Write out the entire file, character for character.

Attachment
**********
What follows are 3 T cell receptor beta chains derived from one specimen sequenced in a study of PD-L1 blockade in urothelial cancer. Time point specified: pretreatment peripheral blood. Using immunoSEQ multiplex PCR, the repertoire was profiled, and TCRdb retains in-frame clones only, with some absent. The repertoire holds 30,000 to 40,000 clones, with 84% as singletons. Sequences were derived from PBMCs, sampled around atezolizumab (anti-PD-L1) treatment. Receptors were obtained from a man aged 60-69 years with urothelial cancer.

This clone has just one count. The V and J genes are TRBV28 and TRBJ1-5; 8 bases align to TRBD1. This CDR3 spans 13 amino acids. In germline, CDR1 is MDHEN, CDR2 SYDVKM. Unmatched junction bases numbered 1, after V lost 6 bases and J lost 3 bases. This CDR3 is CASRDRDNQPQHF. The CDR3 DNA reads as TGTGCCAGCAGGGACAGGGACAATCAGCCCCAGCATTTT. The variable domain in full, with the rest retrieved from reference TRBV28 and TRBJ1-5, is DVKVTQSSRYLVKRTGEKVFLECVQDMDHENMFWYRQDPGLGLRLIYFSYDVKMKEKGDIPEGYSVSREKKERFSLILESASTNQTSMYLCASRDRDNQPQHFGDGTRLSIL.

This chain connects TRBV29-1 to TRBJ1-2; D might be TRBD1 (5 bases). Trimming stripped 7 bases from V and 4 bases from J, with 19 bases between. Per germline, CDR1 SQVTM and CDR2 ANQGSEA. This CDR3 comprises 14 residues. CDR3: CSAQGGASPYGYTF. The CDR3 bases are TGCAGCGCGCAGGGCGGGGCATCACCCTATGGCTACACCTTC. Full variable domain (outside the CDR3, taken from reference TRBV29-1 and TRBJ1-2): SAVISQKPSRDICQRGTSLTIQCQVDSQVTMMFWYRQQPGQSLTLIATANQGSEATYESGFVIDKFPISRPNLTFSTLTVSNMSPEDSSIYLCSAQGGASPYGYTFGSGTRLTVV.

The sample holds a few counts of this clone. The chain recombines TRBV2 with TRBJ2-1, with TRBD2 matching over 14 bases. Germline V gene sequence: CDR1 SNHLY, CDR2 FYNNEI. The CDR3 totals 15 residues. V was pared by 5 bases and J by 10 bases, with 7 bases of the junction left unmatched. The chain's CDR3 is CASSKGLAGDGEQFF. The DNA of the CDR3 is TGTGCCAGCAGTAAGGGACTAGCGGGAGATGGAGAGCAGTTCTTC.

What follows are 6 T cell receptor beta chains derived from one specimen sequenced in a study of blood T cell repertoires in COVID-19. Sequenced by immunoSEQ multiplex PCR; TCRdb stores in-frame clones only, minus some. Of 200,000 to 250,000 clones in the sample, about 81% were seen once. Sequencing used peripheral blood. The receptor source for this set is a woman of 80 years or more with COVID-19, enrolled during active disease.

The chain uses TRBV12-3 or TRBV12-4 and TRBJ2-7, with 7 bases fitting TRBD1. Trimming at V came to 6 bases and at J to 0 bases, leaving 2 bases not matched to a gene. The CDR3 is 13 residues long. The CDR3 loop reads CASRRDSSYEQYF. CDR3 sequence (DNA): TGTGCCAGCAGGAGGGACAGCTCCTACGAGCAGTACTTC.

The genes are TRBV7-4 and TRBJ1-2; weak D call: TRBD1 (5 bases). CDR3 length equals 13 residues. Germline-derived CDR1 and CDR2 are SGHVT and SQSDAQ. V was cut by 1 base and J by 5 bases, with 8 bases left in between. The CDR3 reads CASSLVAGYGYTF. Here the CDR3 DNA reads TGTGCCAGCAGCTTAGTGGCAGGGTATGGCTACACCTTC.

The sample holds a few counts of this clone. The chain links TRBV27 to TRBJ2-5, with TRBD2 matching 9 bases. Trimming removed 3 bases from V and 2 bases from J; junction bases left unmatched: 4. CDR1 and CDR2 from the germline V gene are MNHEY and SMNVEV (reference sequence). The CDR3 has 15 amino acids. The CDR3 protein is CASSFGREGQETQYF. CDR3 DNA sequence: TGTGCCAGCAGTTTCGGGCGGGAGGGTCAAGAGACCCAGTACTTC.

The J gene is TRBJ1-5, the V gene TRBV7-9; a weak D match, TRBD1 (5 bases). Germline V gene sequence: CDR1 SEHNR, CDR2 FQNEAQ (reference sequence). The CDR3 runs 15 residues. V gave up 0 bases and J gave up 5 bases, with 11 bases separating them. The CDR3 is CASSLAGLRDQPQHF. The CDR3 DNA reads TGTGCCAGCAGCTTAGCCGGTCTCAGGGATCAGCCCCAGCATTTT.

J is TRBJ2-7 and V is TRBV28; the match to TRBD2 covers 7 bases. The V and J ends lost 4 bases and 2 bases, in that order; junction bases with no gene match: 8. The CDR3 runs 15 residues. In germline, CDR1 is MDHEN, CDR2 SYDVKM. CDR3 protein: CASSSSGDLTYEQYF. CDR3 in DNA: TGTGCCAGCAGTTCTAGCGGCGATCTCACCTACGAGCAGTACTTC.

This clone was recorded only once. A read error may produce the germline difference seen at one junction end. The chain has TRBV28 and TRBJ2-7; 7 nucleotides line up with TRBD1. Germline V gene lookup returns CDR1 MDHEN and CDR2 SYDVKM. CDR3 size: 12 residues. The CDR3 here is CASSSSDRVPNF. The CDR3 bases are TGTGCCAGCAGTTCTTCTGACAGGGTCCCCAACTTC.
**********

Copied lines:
What follows are 3 T cell receptor beta chains derived from one specimen sequenced in a study of PD-L1 blockade in urothelial cancer. Time point specified: pretreatment peripheral blood. Using immunoSEQ multiplex PCR, the repertoire was profiled, and TCRdb retains in-frame clones only, with some absent. The repertoire holds 30,000 to 40,000 clones, with 84% as singletons. Sequences were derived from PBMCs, sampled around atezolizumab (anti-PD-L1) treatment. Receptors were obtained from a man aged 60-69 years with urothelial cancer.

This clone has just one count. The V and J genes are TRBV28 and TRBJ1-5; 8 bases align to TRBD1. This CDR3 spans 13 amino acids. In germline, CDR1 is MDHEN, CDR2 SYDVKM. Unmatched junction bases numbered 1, after V lost 6 bases and J lost 3 bases. This CDR3 is CASRDRDNQPQHF. The CDR3 DNA reads as TGTGCCAGCAGGGACAGGGACAATCAGCCCCAGCATTTT. The variable domain in full, with the rest retrieved from reference TRBV28 and TRBJ1-5, is DVKVTQSSRYLVKRTGEKVFLECVQDMDHENMFWYRQDPGLGLRLIYFSYDVKMKEKGDIPEGYSVSREKKERFSLILESASTNQTSMYLCASRDRDNQPQHFGDGTRLSIL.

This chain connects TRBV29-1 to TRBJ1-2; D might be TRBD1 (5 bases). Trimming stripped 7 bases from V and 4 bases from J, with 19 bases between. Per germline, CDR1 SQVTM and CDR2 ANQGSEA. This CDR3 comprises 14 residues. CDR3: CSAQGGASPYGYTF. The CDR3 bases are TGCAGCGCGCAGGGCGGGGCATCACCCTATGGCTACACCTTC. Full variable domain (outside the CDR3, taken from reference TRBV29-1 and TRBJ1-2): SAVISQKPSRDICQRGTSLTIQCQVDSQVTMMFWYRQQPGQSLTLIATANQGSEATYESGFVIDKFPISRPNLTFSTLTVSNMSPEDSSIYLCSAQGGASPYGYTFGSGTRLTVV.

The sample holds a few counts of this clone. The chain recombines TRBV2 with TRBJ2-1, with TRBD2 matching over 14 bases. Germline V gene sequence: CDR1 SNHLY, CDR2 FYNNEI. The CDR3 totals 15 residues. V was pared by 5 bases and J by 10 bases, with 7 bases of the junction left unmatched. The chain's CDR3 is CASSKGLAGDGEQFF. The DNA of the CDR3 is TGTGCCAGCAGTAAGGGACTAGCGGGAGATGGAGAGCAGTTCTTC.

What follows are 6 T cell receptor beta chains derived from one specimen sequenced in a study of blood T cell repertoires in COVID-19. Sequenced by immunoSEQ multiplex PCR; TCRdb stores in-frame clones only, minus some. Of 200,000 to 250,000 clones in the sample, about 81% were seen once. Sequencing used peripheral blood. The receptor source for this set is a woman of 80 years or more with COVID-19, enrolled during active disease.

The chain uses TRBV12-3 or TRBV12-4 and TRBJ2-7, with 7 bases fitting TRBD1. Trimming at V came to 6 bases and at J to 0 bases, leaving 2 bases not matched to a gene. The CDR3 is 13 residues long. The CDR3 loop reads CASRRDSSYEQYF. CDR3 sequence (DNA): TGTGCCAGCAGGAGGGACAGCTCCTACGAGCAGTACTTC.

The genes are TRBV7-4 and TRBJ1-2; weak D call: TRBD1 (5 bases). CDR3 length equals 13 residues. Germline-derived CDR1 and CDR2 are SGHVT and SQSDAQ. V was cut by 1 base and J by 5 bases, with 8 bases left in between. The CDR3 reads CASSLVAGYGYTF. Here the CDR3 DNA reads TGTGCCAGCAGCTTAGTGGCAGGGTATGGCTACACCTTC.

The sample holds a few counts of this clone. The chain links TRBV27 to TRBJ2-5, with TRBD2 matching 9 bases. Trimming removed 3 bases from V and 2 bases from J; junction bases left unmatched: 4. CDR1 and CDR2 from the germline V gene are MNHEY and SMNVEV (reference sequence). The CDR3 has 15 amino acids. The CDR3 protein is CASSFGREGQETQYF. CDR3 DNA sequence: TGTGCCAGCAGTTTCGGGCGGGAGGGTCAAGAGACCCAGTACTTC.

The J gene is TRBJ1-5, the V gene TRBV7-9; a weak D match, TRBD1 (5 bases). Germline V gene sequence: CDR1 SEHNR, CDR2 FQNEAQ (reference sequence). The CDR3 runs 15 residues. V gave up 0 bases and J gave up 5 bases, with 11 bases separating them. The CDR3 is CASSLAGLRDQPQHF. The CDR3 DNA reads TGTGCCAGCAGCTTAGCCGGTCTCAGGGATCAGCCCCAGCATTTT.

J is TRBJ2-7 and V is TRBV28; the match to TRBD2 covers 7 bases. The V and J ends lost 4 bases and 2 bases, in that order; junction bases with no gene match: 8. The CDR3 runs 15 residues. In germline, CDR1 is MDHEN, CDR2 SYDVKM. CDR3 protein: CASSSSGDLTYEQYF. CDR3 in DNA: TGTGCCAGCAGTTCTAGCGGCGATCTCACCTACGAGCAGTACTTC.

This clone was recorded only once. A read error may produce the germline difference seen at one junction end. The chain has TRBV28 and TRBJ2-7; 7 nucleotides line up with TRBD1. Germline V gene lookup returns CDR1 MDHEN and CDR2 SYDVKM. CDR3 size: 12 residues. The CDR3 here is CASSSSDRVPNF. The CDR3 bases are TGTGCCAGCAGTTCTTCTGACAGGGTCCCCAACTTC.